Doing it Yourself Doesn’t Mean Doing it Alone

Dear Fellow Homesteader, Beginning Homesteader, Farmers, Backyard Gardner, and DIY-ers,

I wish we could live with our yards and our acres back to back.  So that the proverbial cup of sugar (or maybe you would prefer a spoonful of raw unfiltered honey) was just a snow path away, rather than texting or driving or connecting virtually.  But here we are. And there you are…miles and miles away.

Cooking Together

When we share our accomplishments hand in hand with our struggles we are humbled by the process.  Homesteaders must, by definition, be the strongest, most humble people I know and be open to learning all the time.  But, my friend, I write to you now to share and pat you on the back a little.  It’s really hard work!

And it’s the most rewarding work I have ever done.  This truly is a wonderful thing we all try to create for ourselves and to support our dreams and our families.  Here’s the thing, though; YOU don’t have to do it all on your own to be a DIY-proud person.  Don’t let the idea of doing it yourself, become just that – doing it alone.

I’m sure you have read books, magazines, gone to workshops, and maybe even had training in what you want to make, create, grow, and harvest at your homestead.  Wonderful choices, I am sure and they can be very valuable.  To each their own, of course.  But sometimes I think I get stuck on figuring it all out on my own.

Aha, but that was a panicked lesson I learned with the first animals we got on our homestead.  I tore through the books, the forums, and the blogs searching for what to do with the baby chicks.  Why were they poking each other like that? I just wanted to know if they would really start hurting each other at such a young age and they were my first babies so of course I thought they were perfect until they were really brutal and funny looking… I attempted calling my neighbor who I had met once on the street in passing with small talk, but she had goats. Did she know about chickens?  No one answered and I didn’t know how to quickly draft that message, “I’m freaking out about my chickens? Call me back?”   I could have called the State cooperative extension and reached their local representative who knows about farming, animal husbandry, poultry, and livestock, but I really felt like I would be asking the silliest question in the world and they would laugh at me. And I bought them so I should know what I was doing – shouldn’t I?

So, I called my friend. I justified it by the fact that she loves animals and has her own menagerie.  She giggled with me and said all that I needed to hear.  Are they eating, are they drinking? If you see blood, call me back.  They’re just figuring out where they are and what they can do, and “you’re going to be fine.”

In this life I have dreamed up and jumped into with my husband and family, we can do it ourselves. We probably will for the most part, and that’s just the stubborn attitudes we have for wanting to make it our own home, farm, and life.  Books can bring you so far, and tutorials can lead you through the things you never would have imagined doing before.  Determination is a wonderful thing, just don’t let it get in the way of your learning from being humble and asking someone to show you another way.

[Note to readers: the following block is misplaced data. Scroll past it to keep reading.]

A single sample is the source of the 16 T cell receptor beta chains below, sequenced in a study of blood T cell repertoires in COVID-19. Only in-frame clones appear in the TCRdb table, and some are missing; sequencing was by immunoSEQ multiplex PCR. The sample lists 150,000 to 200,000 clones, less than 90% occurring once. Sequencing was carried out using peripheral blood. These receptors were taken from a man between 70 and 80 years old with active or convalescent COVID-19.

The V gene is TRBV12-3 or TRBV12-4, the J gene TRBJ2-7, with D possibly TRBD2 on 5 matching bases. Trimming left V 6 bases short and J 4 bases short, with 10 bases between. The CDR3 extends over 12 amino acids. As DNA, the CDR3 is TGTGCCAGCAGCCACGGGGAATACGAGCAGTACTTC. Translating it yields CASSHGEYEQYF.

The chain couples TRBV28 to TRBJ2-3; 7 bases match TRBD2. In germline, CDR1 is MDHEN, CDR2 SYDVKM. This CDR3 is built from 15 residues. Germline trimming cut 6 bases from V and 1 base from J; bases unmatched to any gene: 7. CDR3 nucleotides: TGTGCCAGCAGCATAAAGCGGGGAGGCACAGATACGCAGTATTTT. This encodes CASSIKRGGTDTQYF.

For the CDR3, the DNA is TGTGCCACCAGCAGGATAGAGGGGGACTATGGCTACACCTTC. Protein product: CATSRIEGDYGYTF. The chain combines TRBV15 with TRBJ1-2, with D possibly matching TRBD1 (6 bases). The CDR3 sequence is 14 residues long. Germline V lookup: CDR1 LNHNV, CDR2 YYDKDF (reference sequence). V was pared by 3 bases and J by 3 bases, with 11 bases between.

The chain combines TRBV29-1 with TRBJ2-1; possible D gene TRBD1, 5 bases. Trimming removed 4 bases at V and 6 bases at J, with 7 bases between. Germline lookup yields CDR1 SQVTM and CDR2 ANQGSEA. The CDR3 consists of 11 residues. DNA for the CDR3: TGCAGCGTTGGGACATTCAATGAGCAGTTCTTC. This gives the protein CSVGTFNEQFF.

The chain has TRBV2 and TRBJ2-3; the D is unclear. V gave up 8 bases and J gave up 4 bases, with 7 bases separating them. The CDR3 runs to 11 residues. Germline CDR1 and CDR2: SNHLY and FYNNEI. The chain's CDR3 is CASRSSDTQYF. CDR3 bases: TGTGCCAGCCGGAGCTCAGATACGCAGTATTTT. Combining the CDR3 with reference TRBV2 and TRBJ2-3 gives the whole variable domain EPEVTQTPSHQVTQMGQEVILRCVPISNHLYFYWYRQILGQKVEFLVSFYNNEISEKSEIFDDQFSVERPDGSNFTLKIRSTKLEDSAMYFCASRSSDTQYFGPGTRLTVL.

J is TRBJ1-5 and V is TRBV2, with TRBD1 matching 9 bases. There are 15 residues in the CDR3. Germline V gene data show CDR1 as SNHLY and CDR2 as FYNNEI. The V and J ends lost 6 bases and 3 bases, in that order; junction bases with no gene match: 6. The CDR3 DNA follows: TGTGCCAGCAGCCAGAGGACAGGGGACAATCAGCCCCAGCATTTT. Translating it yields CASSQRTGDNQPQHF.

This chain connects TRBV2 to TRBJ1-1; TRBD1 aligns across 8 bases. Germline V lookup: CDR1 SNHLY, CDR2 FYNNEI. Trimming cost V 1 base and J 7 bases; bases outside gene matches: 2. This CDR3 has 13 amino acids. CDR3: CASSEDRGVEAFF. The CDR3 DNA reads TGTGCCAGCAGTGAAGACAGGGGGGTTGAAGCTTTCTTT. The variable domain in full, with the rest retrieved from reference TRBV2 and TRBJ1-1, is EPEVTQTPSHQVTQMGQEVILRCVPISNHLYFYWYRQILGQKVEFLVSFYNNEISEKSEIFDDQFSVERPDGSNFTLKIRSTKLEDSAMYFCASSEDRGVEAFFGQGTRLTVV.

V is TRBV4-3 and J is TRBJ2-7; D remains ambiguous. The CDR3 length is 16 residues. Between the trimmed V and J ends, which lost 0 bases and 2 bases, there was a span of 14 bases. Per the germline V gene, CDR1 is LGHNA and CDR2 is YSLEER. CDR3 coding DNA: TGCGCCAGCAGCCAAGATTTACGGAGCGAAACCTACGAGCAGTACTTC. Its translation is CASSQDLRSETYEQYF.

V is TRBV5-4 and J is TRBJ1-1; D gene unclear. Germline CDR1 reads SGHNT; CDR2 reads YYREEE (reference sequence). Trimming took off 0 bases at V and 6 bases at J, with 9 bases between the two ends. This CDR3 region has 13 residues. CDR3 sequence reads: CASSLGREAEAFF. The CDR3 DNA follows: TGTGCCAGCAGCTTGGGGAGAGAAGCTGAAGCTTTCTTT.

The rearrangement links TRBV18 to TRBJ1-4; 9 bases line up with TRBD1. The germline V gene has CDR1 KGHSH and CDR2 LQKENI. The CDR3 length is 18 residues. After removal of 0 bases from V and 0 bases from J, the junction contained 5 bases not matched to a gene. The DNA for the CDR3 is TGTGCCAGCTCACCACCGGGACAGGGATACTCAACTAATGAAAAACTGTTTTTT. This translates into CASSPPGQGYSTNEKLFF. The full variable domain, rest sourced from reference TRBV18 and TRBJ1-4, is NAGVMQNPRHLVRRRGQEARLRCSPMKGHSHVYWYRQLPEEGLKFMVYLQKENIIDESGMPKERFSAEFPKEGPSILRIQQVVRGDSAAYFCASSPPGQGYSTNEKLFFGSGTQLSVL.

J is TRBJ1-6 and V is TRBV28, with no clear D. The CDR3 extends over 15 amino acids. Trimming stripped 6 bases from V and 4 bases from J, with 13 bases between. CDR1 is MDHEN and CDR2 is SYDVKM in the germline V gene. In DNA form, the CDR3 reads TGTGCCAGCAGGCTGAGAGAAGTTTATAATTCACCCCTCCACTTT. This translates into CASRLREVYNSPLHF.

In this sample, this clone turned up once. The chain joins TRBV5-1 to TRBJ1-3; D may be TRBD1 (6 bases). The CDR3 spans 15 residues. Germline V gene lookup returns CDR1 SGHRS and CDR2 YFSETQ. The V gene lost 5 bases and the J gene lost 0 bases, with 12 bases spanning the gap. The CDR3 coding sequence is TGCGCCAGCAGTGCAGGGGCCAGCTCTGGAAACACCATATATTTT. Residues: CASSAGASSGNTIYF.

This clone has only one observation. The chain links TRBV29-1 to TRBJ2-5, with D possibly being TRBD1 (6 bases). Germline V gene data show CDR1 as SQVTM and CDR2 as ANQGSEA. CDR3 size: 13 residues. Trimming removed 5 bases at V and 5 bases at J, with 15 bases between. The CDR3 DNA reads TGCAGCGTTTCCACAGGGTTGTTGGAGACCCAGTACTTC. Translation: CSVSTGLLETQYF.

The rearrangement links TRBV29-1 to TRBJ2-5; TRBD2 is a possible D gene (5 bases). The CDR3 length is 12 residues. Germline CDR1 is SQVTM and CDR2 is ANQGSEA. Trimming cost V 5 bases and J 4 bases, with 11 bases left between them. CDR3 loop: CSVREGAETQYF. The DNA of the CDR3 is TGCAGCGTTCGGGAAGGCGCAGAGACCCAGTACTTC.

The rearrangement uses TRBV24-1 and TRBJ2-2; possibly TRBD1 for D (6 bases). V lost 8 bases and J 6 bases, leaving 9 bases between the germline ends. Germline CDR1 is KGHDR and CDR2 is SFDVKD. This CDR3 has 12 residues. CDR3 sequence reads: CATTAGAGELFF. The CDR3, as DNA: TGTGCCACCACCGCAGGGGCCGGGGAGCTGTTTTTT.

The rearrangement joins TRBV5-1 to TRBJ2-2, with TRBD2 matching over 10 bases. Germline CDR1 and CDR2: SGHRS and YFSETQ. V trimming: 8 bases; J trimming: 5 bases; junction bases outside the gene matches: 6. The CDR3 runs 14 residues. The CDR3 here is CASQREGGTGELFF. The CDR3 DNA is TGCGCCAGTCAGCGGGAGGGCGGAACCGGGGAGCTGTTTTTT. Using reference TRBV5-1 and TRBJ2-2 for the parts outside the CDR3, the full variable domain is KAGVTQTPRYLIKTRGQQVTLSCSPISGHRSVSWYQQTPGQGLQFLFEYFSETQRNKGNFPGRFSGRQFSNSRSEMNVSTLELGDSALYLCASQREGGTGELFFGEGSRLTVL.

Yet, when you find someone else who gets all fired up talking about their homesteading escapades, something amazing happens.  You do it on your own, filled with pride, learning lessons – but here is someone who understands, and who speaks that same language.  For maybe one of the first times,  you don’t have to explain why you do what you do (homesteading, raising your own animals, cooking from scratch, fill in your own awesomeness here).  Seek these people out.  Courting these new friends is tough work but valuable.  No one needs to be a perfect fit that is impossible.  These hardworking and quirky people are hard to meet up with too because sometimes they just won’t leave their work and land, even for a cup of coffee.  But they will get you, even if you have chickens and they have sheep.  You will remind them of why they got that piece of property and cut down every tree themselves, without a chainsaw.  And they will help you remember to trust yourself.  They make us laugh with their farm stories of newbie mistakes and the year they had the best jam ever, when cooked it on the gas range when the power went out because of the hurricane.  Hurricane Jam 2009!

They remind us of why we started down this crazy path to begin with and help us finish the lovely homemade cider, cool and effervescent on a hot summer evening as we sit back, laughing at our dogs and children race around the yards.

One thought on “Doing it Yourself Doesn’t Mean Doing it Alone

  1. wow, it’s so sweet to read this post. it does feel supportive to just read about people’s exeriences homesteading, farming etc. we are just starting out. we are not alone. it would be amazing if we were all connected physically, but then again, i wonder if it is a healthy thing for our culture and society for it to be spread out, as our impact may be greater and less isolated than if we were all in one place. i appreciate all your sharing and look forward to more! thanks for sharing, blessings, emma


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